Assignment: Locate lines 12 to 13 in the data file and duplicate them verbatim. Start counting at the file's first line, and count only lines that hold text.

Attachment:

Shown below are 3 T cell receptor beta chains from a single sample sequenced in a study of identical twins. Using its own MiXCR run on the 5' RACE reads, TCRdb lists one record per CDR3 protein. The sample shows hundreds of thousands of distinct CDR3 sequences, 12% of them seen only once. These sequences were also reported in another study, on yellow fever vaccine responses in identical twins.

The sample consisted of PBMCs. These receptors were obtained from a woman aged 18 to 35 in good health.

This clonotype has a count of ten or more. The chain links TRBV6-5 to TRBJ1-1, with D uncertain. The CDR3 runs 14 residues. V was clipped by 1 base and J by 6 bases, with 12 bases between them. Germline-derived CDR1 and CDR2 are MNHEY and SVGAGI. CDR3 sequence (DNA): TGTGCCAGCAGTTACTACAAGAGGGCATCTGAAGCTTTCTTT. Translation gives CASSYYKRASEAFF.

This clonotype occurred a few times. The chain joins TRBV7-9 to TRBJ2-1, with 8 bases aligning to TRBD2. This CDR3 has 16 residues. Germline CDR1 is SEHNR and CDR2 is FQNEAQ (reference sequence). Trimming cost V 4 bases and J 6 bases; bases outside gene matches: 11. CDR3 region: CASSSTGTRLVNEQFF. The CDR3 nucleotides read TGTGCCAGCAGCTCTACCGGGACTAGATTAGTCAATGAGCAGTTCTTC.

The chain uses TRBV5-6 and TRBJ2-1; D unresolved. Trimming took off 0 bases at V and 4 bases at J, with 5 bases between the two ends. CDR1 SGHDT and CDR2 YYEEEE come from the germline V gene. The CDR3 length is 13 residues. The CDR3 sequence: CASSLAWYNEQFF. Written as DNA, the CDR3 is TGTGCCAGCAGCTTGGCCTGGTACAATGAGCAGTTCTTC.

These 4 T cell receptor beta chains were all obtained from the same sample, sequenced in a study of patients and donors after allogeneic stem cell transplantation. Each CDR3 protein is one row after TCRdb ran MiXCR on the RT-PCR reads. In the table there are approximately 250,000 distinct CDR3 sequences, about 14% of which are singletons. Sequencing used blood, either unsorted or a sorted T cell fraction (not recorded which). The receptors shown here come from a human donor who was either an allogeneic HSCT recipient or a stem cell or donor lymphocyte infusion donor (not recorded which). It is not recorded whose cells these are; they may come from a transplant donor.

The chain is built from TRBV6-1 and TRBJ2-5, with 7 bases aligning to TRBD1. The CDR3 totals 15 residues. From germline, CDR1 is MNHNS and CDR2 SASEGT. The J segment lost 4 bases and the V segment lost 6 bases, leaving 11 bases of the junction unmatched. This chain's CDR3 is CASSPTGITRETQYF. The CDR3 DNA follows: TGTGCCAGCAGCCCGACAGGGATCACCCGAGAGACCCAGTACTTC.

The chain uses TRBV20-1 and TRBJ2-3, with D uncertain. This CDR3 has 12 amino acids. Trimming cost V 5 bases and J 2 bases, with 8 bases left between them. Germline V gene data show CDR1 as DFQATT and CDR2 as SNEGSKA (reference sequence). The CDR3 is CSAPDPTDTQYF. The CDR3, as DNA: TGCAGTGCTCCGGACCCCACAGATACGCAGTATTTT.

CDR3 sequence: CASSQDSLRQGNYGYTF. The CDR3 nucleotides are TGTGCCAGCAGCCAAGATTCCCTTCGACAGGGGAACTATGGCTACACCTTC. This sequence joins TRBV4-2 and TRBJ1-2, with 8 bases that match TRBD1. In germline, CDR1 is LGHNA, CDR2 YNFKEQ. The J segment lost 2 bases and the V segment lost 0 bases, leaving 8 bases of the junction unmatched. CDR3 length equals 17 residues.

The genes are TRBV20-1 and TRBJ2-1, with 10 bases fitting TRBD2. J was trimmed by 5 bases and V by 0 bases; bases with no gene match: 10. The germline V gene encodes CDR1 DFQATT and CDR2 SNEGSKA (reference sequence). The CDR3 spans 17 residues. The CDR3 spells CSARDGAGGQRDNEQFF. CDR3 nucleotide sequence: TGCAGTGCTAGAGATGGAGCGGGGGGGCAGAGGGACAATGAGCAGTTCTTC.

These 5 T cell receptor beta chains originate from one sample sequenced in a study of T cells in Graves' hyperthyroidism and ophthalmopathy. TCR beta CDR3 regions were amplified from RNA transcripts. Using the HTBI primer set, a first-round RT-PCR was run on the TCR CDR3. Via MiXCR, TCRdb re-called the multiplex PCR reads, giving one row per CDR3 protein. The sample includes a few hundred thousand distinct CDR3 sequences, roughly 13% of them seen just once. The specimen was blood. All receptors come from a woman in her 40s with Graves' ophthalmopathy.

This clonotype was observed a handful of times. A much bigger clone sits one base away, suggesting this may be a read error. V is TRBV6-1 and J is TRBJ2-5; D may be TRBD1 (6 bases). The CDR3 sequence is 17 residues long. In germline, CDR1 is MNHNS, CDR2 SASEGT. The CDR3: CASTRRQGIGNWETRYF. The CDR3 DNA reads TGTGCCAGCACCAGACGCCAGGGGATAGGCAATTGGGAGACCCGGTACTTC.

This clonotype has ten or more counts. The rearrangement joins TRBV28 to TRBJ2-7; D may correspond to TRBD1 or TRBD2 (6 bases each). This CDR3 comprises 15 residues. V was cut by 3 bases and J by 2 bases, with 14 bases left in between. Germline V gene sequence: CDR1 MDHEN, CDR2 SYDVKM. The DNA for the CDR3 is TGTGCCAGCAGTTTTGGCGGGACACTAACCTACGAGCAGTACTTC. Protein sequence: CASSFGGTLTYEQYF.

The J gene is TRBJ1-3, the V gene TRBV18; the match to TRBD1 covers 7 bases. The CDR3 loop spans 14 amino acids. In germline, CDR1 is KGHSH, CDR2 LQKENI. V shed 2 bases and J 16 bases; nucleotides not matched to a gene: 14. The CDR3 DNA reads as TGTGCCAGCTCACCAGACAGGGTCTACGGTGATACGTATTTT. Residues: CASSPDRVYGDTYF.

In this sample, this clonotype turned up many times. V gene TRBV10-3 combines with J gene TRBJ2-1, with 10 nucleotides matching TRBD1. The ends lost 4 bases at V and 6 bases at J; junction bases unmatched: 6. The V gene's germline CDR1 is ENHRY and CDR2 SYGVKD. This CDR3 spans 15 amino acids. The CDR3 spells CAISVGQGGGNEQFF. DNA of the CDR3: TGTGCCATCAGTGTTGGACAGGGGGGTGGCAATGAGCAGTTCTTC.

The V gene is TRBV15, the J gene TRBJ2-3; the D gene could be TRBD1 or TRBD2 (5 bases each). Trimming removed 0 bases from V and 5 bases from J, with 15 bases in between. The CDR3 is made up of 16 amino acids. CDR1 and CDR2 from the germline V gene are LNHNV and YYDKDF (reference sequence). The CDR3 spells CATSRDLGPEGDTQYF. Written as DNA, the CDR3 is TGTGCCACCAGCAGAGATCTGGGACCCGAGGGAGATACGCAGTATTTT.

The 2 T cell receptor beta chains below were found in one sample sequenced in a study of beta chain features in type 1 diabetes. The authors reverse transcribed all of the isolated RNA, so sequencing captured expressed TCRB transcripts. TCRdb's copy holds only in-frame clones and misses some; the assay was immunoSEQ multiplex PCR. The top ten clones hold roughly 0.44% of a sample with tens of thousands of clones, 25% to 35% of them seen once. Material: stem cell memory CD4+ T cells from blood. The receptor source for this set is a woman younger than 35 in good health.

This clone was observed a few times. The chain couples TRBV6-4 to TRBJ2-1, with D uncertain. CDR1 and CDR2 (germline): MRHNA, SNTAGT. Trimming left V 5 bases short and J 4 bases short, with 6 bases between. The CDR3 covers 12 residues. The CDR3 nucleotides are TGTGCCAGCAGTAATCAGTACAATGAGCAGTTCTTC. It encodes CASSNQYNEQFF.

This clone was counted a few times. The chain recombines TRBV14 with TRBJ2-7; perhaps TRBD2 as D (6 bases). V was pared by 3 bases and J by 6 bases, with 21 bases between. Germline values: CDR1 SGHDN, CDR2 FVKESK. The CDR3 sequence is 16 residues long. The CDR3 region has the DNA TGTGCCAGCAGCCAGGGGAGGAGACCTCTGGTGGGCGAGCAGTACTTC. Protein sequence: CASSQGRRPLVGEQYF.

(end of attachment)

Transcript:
This clonotype was observed a handful of times. A much bigger clone sits one base away, suggesting this may be a read error. V is TRBV6-1 and J is TRBJ2-5; D may be TRBD1 (6 bases). The CDR3 sequence is 17 residues long. In germline, CDR1 is MNHNS, CDR2 SASEGT. The CDR3: CASTRRQGIGNWETRYF. The CDR3 DNA reads TGTGCCAGCACCAGACGCCAGGGGATAGGCAATTGGGAGACCCGGTACTTC.

This clonotype has ten or more counts. The rearrangement joins TRBV28 to TRBJ2-7; D may correspond to TRBD1 or TRBD2 (6 bases each). This CDR3 comprises 15 residues. V was cut by 3 bases and J by 2 bases, with 14 bases left in between. Germline V gene sequence: CDR1 MDHEN, CDR2 SYDVKM. The DNA for the CDR3 is TGTGCCAGCAGTTTTGGCGGGACACTAACCTACGAGCAGTACTTC. Protein sequence: CASSFGGTLTYEQYF.